I see most things on a continuum; values, beliefs, philosophies. Here are some of the belief continuums I see:
People inherently good—————————————–People inherently evil
Music is so powerful in evoking emotions. During a recent visit, my Mom and Aunt Diane were recalling times when a piece of music brought tears to their eyes. Not tears of sadness, but tears inspired by the beauty of the sound. Aunt Diane recalled a time when she was driving home from work, on the FDR Drive, when she pulled her car over to listen without distraction. They were talking about classical music, identifying particular works of Bach and Beethoven that triggered the tears.
I have had occasions, especially with a live performance, where I have gotten shivers down my spine and my scalp prickled upon hearing something that touched my soul. Most often, for me, I’ve had that happen when voices harmonize and I feel uplifted. But even when I don’t have that physical reaction, I almost always have a response to music.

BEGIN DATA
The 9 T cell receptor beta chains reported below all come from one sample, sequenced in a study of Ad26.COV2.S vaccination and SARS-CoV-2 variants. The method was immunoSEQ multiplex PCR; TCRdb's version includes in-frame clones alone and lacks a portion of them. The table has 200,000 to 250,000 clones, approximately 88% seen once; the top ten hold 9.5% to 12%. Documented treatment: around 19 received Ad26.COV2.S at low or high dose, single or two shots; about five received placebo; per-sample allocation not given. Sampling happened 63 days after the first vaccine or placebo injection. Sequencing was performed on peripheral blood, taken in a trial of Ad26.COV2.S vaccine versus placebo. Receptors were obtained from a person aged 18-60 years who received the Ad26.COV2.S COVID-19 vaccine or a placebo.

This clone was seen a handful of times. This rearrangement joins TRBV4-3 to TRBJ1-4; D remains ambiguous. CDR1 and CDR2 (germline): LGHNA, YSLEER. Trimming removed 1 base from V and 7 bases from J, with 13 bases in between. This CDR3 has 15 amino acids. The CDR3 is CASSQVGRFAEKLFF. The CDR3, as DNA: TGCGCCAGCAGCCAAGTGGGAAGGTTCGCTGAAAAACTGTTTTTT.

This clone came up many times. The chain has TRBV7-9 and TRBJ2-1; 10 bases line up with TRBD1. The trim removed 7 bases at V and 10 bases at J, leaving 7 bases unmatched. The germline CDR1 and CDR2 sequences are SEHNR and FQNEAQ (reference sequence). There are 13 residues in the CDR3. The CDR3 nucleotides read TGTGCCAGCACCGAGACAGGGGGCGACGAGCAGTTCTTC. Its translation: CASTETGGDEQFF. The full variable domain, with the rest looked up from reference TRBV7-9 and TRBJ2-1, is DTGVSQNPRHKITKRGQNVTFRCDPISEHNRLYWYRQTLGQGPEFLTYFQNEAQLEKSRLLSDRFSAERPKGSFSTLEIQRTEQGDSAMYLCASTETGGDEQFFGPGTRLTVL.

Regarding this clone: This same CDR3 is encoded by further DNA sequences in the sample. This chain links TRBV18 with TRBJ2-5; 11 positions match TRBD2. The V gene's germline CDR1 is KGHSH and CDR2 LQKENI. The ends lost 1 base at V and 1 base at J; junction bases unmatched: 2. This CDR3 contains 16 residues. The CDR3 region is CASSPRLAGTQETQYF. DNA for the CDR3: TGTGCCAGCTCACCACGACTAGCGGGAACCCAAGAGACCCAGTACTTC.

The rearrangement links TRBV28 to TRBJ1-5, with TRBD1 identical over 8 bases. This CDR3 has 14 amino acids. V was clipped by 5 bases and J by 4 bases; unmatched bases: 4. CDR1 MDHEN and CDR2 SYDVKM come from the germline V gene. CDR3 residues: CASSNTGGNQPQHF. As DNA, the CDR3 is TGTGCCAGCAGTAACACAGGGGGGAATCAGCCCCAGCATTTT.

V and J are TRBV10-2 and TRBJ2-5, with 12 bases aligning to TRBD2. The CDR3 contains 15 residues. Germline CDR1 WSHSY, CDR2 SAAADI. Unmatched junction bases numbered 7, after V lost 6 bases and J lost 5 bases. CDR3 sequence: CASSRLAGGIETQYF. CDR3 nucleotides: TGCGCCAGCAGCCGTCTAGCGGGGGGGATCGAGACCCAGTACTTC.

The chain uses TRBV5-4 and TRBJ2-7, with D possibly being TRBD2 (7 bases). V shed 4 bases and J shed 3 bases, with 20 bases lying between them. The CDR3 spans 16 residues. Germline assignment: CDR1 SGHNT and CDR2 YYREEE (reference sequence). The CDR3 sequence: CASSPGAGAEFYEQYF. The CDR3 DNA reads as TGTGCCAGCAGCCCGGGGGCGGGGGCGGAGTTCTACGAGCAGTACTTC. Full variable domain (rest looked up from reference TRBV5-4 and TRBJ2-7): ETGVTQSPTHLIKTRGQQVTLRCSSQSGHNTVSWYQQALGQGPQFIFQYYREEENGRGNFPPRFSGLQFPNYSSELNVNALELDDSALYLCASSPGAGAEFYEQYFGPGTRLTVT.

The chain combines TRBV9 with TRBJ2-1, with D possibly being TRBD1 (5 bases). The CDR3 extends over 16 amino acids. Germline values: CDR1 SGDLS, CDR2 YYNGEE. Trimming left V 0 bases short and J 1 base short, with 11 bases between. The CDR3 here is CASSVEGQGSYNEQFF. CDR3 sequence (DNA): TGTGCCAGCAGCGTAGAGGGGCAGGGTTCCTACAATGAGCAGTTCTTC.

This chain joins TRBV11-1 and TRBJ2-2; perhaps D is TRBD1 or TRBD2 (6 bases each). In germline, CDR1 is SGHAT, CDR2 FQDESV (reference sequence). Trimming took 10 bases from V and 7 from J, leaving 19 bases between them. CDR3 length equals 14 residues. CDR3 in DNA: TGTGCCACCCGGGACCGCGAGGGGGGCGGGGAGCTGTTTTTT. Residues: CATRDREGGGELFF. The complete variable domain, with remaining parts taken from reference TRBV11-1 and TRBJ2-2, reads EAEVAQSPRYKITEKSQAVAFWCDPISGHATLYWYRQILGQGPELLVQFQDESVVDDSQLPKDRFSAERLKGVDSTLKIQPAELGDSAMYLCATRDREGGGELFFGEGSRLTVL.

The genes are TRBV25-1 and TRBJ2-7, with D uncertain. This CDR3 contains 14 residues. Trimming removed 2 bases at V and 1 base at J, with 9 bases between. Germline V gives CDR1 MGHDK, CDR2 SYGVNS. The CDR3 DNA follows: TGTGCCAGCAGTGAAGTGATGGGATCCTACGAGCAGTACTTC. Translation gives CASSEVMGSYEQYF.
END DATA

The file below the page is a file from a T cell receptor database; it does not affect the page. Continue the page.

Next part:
As a teenager and young adult music was central to my life. I think many people share that experience during that time of their life. Perhaps there are those for whom that isn’t true – my brother Mark comes to mind, but I think, not surprisingly, he may be the exception rather than the rule.
In high school, I have vivid memories of putting an album on my turntable, in my room the size of a closet, lying on my bed, and letting the music take me away. I didn’t do anything while I listened. Occasionally I may have read or done homework, but mostly I just listened…to Simon and Garfunkel, Seals and Crofts, Carole King, James Taylor. I put on my headphones, turned up the volume so that my head was filled with their voices, their melodies, their poetry.
The combination of the music and the lyrics in songs like Fire and Rain, The Boxer, Only Living Boy in New York, America validated my own feelings of alienation, loss and sadness. Sometimes it felt good to wallow around in my loneliness – I may have overdone that a bit as a teenager. But, the music could be hopeful or soothing, too. You’ve Got a Friend, Beautiful and Bridge Over Troubled Water reminded me that I did have connections, there was another way to look at the world.
Somewhere along the line I stopped doing that – just listening. Of course, life intrudes, especially when you work and have a family. But, I waste plenty of time – there could be time to do it. Concentrating fully on music, other than when I am in the car or at a concert, is just not something I consider doing anymore.